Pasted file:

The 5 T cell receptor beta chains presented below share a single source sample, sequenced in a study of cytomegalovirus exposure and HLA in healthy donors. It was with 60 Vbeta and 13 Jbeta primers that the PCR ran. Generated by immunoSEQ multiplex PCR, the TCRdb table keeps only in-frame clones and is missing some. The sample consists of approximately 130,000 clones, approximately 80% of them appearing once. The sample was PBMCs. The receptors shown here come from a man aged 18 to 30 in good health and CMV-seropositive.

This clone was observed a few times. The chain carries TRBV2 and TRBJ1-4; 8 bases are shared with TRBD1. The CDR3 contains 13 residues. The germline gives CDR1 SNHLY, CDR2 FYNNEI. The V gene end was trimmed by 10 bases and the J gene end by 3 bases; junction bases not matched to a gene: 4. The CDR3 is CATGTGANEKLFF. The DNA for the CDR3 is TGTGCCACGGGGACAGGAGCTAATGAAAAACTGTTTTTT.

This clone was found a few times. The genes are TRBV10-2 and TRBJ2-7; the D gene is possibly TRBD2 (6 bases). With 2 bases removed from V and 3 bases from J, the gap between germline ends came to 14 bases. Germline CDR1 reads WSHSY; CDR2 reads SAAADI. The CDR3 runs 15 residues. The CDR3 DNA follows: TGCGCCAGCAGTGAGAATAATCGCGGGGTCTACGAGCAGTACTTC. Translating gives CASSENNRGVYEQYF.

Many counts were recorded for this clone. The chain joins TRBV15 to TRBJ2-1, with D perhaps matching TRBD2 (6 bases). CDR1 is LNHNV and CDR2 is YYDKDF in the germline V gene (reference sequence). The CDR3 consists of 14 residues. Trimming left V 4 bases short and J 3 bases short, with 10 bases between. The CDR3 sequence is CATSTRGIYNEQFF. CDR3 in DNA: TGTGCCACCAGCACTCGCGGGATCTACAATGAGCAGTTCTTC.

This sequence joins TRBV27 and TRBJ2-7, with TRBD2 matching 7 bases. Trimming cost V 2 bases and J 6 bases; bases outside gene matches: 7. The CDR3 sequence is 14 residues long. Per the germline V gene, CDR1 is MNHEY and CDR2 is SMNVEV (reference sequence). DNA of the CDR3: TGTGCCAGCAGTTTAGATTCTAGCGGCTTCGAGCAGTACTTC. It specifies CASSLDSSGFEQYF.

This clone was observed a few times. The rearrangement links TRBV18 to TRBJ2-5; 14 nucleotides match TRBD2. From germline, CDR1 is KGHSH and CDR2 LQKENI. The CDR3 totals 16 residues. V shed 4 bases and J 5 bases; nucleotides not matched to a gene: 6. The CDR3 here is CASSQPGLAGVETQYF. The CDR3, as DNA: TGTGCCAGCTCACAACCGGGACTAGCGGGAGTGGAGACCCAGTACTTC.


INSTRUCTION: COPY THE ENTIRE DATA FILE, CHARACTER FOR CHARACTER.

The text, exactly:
The 5 T cell receptor beta chains presented below share a single source sample, sequenced in a study of cytomegalovirus exposure and HLA in healthy donors. It was with 60 Vbeta and 13 Jbeta primers that the PCR ran. Generated by immunoSEQ multiplex PCR, the TCRdb table keeps only in-frame clones and is missing some. The sample consists of approximately 130,000 clones, approximately 80% of them appearing once. The sample was PBMCs. The receptors shown here come from a man aged 18 to 30 in good health and CMV-seropositive.

This clone was observed a few times. The chain carries TRBV2 and TRBJ1-4; 8 bases are shared with TRBD1. The CDR3 contains 13 residues. The germline gives CDR1 SNHLY, CDR2 FYNNEI. The V gene end was trimmed by 10 bases and the J gene end by 3 bases; junction bases not matched to a gene: 4. The CDR3 is CATGTGANEKLFF. The DNA for the CDR3 is TGTGCCACGGGGACAGGAGCTAATGAAAAACTGTTTTTT.

This clone was found a few times. The genes are TRBV10-2 and TRBJ2-7; the D gene is possibly TRBD2 (6 bases). With 2 bases removed from V and 3 bases from J, the gap between germline ends came to 14 bases. Germline CDR1 reads WSHSY; CDR2 reads SAAADI. The CDR3 runs 15 residues. The CDR3 DNA follows: TGCGCCAGCAGTGAGAATAATCGCGGGGTCTACGAGCAGTACTTC. Translating gives CASSENNRGVYEQYF.

Many counts were recorded for this clone. The chain joins TRBV15 to TRBJ2-1, with D perhaps matching TRBD2 (6 bases). CDR1 is LNHNV and CDR2 is YYDKDF in the germline V gene (reference sequence). The CDR3 consists of 14 residues. Trimming left V 4 bases short and J 3 bases short, with 10 bases between. The CDR3 sequence is CATSTRGIYNEQFF. CDR3 in DNA: TGTGCCACCAGCACTCGCGGGATCTACAATGAGCAGTTCTTC.

This sequence joins TRBV27 and TRBJ2-7, with TRBD2 matching 7 bases. Trimming cost V 2 bases and J 6 bases; bases outside gene matches: 7. The CDR3 sequence is 14 residues long. Per the germline V gene, CDR1 is MNHEY and CDR2 is SMNVEV (reference sequence). DNA of the CDR3: TGTGCCAGCAGTTTAGATTCTAGCGGCTTCGAGCAGTACTTC. It specifies CASSLDSSGFEQYF.

This clone was observed a few times. The rearrangement links TRBV18 to TRBJ2-5; 14 nucleotides match TRBD2. From germline, CDR1 is KGHSH and CDR2 LQKENI. The CDR3 totals 16 residues. V shed 4 bases and J 5 bases; nucleotides not matched to a gene: 6. The CDR3 here is CASSQPGLAGVETQYF. The CDR3, as DNA: TGTGCCAGCTCACAACCGGGACTAGCGGGAGTGGAGACCCAGTACTTC.